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Three little words that mean you will never get lost again

Back in the day, when you arranged to meet someone, you agreed the place and the time and that was it.

You took it on trust that they would know how to get there, and that they would leave enough time to get to you before you froze to death or lost the will to live.

Then someone invented mobile phones. So now they could ring you and tell you they were going to be late, or had forgotten where you were meeting and it would all be OK.

Next came satellite navigation and they could find you just by punching in a post code either in their car or their phone – or maybe not.

I’m a great user of sat nav, but, and I’m sure it has happened to you, when the smug voice says “you have now reached your destination” all it has really done is delivered you to approximately the right place.

The average UK post code covers about 15 addresses. In cities like London it could be half a street, in rural areas like Suffolk it could mean several streets. So if you don’t know exactly where you are going, it can be incredibly frustrating.

But fear not, for now there is a system which can guide you to within three metres of any spot on the planet – and it isn’t exclusive to NASA or the Jehovah’s Witnesses, and nor does it require memorising long strings of numbers for latitude and longitude and carrying Ordnance Survey maps and a compass.

What3Words is the brilliantly eccentric but useful invention of two young Brits who thought it would be easier for people to remember words rather than numbers.

I’m writing this article from a spot now known as jaws.beside.corn otherwise known as my office in Soho. However, I would much rather be at warthog.twinkled.chef (the first tee at Brett Vale Golf Club) or at solo.punch.cage (my seat in the Sir Bobby Robson Stand at Portman Road).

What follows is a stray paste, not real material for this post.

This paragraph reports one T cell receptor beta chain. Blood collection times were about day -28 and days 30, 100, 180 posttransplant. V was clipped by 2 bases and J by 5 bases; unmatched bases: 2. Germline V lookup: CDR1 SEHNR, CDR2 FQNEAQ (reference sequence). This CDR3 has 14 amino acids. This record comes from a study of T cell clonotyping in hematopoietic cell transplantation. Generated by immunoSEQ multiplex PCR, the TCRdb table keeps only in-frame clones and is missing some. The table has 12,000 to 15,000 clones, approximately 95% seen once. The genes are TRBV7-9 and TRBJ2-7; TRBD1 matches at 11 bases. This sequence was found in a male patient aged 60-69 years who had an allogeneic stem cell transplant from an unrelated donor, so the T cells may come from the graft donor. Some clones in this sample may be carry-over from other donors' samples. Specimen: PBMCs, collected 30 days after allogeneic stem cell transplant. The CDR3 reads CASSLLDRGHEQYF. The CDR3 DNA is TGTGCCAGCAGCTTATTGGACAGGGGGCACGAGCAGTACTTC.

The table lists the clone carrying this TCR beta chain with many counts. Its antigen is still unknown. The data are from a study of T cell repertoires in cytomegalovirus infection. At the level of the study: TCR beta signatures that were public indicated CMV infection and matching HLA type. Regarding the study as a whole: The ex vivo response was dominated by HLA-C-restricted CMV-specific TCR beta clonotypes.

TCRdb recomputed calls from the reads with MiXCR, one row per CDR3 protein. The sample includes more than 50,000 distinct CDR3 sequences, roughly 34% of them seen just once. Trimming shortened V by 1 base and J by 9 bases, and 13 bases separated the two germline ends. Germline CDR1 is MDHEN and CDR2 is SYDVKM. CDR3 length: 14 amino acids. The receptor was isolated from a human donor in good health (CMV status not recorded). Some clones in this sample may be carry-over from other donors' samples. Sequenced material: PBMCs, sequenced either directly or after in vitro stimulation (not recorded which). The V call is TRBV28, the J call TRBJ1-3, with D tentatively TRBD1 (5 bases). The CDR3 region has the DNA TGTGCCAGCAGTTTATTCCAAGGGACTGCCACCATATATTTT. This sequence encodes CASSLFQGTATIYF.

It may sound weird to you the first time you hear it…but mark my words (no pun intended), What3Words is set to become as well-known as Amazon or Google in the very near future.

The company has taken a map of the world and divided it up into three metre squares – 57 trillion of them! Then using some highly sophisticated computer programming, each individual square has been randomly allocated three words as an identification tag.

No two squares have the same words in the same order, so as long as you know the words for the place you are trying to find, you can navigate straight there.

You can have hours of fun on their website at looking up random spots and checking out the keywords for your favourite pub, or restaurant. Or discovering random phrases for your friends and family’s houses.  But where it really comes into its own is when you download the app and start using it ABSOLUTELY FREE!

I downloaded it in seconds to my Doro smartphone (other smartphones are available) and wherever you are, you can just make a note of the three words showing on screen, and give them to anyone trying to find you (as long as they have the app too of course)..

No longer do you have to find a landmark to stand by, like the clock in Waterloo Station (gentle.windy.pirate) you just arrange to meet at three given words and then wait inside your invisible three metre square.

But before you go rushing off to download the app and key in all sorts of smutty words and phrases, they are way ahead of you there. The computer has used 40,000 words, and great care is taken to exclude swear words, or words in combinations that might be offensive.

Of course, a global geomapping system which used exclusively English words would be pretty much useless in Russia, or Spain or any other country where English is not spoken, so now the company is working on foreign language versions using exactly the same technology. For instance, since I have not moved since starting to write this, any Italians using the system can find me at prezzo.vero.grafi

What3Words is still a very young company, but its reputation is spreading fast. The United Nations is using it to help with humanitarian efforts in areas where supplies need to be delivered and addresses are non-existent. And the British Museum has tagged over 1 million items with the three word location of where they were found.

Right, that’s enough for this week, I’m heading off for some light refreshment at gratuity.thighs.motivator – otherwise known as the bar of The Red Lion in Manningtree.

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